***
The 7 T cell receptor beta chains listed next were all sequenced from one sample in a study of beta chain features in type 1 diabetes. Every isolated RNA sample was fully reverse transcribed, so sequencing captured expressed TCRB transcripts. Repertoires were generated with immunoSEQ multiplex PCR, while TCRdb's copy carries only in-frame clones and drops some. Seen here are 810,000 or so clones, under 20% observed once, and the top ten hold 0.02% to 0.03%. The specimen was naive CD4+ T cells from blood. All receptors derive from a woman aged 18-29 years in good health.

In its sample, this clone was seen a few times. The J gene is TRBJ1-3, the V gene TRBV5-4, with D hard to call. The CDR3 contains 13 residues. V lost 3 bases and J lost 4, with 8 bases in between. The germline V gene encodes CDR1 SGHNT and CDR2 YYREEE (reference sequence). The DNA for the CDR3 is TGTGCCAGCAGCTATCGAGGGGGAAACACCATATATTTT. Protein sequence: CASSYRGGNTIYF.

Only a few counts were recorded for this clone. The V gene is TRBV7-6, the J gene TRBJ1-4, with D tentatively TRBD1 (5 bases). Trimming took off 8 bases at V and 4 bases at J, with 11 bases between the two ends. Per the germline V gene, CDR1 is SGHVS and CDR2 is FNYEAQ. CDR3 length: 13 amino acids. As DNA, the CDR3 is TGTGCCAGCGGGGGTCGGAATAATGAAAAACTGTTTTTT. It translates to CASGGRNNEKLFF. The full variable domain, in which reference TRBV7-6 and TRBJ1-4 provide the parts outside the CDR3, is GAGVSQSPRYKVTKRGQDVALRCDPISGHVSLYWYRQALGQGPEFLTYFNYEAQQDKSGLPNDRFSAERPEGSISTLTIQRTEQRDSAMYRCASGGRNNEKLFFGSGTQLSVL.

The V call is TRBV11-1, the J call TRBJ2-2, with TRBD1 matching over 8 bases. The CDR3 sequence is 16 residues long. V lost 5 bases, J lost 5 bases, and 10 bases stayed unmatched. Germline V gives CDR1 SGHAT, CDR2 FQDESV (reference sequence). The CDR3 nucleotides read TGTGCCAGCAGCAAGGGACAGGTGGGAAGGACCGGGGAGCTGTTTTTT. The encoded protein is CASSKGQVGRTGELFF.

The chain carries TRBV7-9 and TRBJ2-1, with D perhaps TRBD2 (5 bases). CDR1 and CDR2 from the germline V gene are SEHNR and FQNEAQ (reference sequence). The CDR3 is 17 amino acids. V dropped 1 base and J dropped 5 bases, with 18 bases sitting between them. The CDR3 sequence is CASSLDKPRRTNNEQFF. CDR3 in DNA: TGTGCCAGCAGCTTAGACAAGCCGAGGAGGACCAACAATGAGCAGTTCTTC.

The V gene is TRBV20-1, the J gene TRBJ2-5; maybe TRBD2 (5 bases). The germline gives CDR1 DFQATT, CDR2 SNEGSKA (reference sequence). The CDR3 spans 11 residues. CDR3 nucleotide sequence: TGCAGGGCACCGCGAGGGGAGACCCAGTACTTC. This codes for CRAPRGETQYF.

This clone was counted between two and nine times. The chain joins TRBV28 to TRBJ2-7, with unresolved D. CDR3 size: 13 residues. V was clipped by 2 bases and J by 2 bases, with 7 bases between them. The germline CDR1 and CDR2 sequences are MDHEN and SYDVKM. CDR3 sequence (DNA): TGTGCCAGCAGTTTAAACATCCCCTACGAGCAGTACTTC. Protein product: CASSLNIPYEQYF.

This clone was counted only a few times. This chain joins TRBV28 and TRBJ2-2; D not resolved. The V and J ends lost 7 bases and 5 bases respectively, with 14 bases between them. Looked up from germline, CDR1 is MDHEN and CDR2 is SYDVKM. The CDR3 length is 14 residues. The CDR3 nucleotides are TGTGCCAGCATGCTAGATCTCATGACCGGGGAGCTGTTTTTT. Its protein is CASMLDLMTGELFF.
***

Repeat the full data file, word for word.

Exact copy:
The 7 T cell receptor beta chains listed next were all sequenced from one sample in a study of beta chain features in type 1 diabetes. Every isolated RNA sample was fully reverse transcribed, so sequencing captured expressed TCRB transcripts. Repertoires were generated with immunoSEQ multiplex PCR, while TCRdb's copy carries only in-frame clones and drops some. Seen here are 810,000 or so clones, under 20% observed once, and the top ten hold 0.02% to 0.03%. The specimen was naive CD4+ T cells from blood. All receptors derive from a woman aged 18-29 years in good health.

In its sample, this clone was seen a few times. The J gene is TRBJ1-3, the V gene TRBV5-4, with D hard to call. The CDR3 contains 13 residues. V lost 3 bases and J lost 4, with 8 bases in between. The germline V gene encodes CDR1 SGHNT and CDR2 YYREEE (reference sequence). The DNA for the CDR3 is TGTGCCAGCAGCTATCGAGGGGGAAACACCATATATTTT. Protein sequence: CASSYRGGNTIYF.

Only a few counts were recorded for this clone. The V gene is TRBV7-6, the J gene TRBJ1-4, with D tentatively TRBD1 (5 bases). Trimming took off 8 bases at V and 4 bases at J, with 11 bases between the two ends. Per the germline V gene, CDR1 is SGHVS and CDR2 is FNYEAQ. CDR3 length: 13 amino acids. As DNA, the CDR3 is TGTGCCAGCGGGGGTCGGAATAATGAAAAACTGTTTTTT. It translates to CASGGRNNEKLFF. The full variable domain, in which reference TRBV7-6 and TRBJ1-4 provide the parts outside the CDR3, is GAGVSQSPRYKVTKRGQDVALRCDPISGHVSLYWYRQALGQGPEFLTYFNYEAQQDKSGLPNDRFSAERPEGSISTLTIQRTEQRDSAMYRCASGGRNNEKLFFGSGTQLSVL.

The V call is TRBV11-1, the J call TRBJ2-2, with TRBD1 matching over 8 bases. The CDR3 sequence is 16 residues long. V lost 5 bases, J lost 5 bases, and 10 bases stayed unmatched. Germline V gives CDR1 SGHAT, CDR2 FQDESV (reference sequence). The CDR3 nucleotides read TGTGCCAGCAGCAAGGGACAGGTGGGAAGGACCGGGGAGCTGTTTTTT. The encoded protein is CASSKGQVGRTGELFF.

The chain carries TRBV7-9 and TRBJ2-1, with D perhaps TRBD2 (5 bases). CDR1 and CDR2 from the germline V gene are SEHNR and FQNEAQ (reference sequence). The CDR3 is 17 amino acids. V dropped 1 base and J dropped 5 bases, with 18 bases sitting between them. The CDR3 sequence is CASSLDKPRRTNNEQFF. CDR3 in DNA: TGTGCCAGCAGCTTAGACAAGCCGAGGAGGACCAACAATGAGCAGTTCTTC.

The V gene is TRBV20-1, the J gene TRBJ2-5; maybe TRBD2 (5 bases). The germline gives CDR1 DFQATT, CDR2 SNEGSKA (reference sequence). The CDR3 spans 11 residues. CDR3 nucleotide sequence: TGCAGGGCACCGCGAGGGGAGACCCAGTACTTC. This codes for CRAPRGETQYF.

This clone was counted between two and nine times. The chain joins TRBV28 to TRBJ2-7, with unresolved D. CDR3 size: 13 residues. V was clipped by 2 bases and J by 2 bases, with 7 bases between them. The germline CDR1 and CDR2 sequences are MDHEN and SYDVKM. CDR3 sequence (DNA): TGTGCCAGCAGTTTAAACATCCCCTACGAGCAGTACTTC. Protein product: CASSLNIPYEQYF.

This clone was counted only a few times. This chain joins TRBV28 and TRBJ2-2; D not resolved. The V and J ends lost 7 bases and 5 bases respectively, with 14 bases between them. Looked up from germline, CDR1 is MDHEN and CDR2 is SYDVKM. The CDR3 length is 14 residues. The CDR3 nucleotides are TGTGCCAGCATGCTAGATCTCATGACCGGGGAGCTGTTTTTT. Its protein is CASMLDLMTGELFF.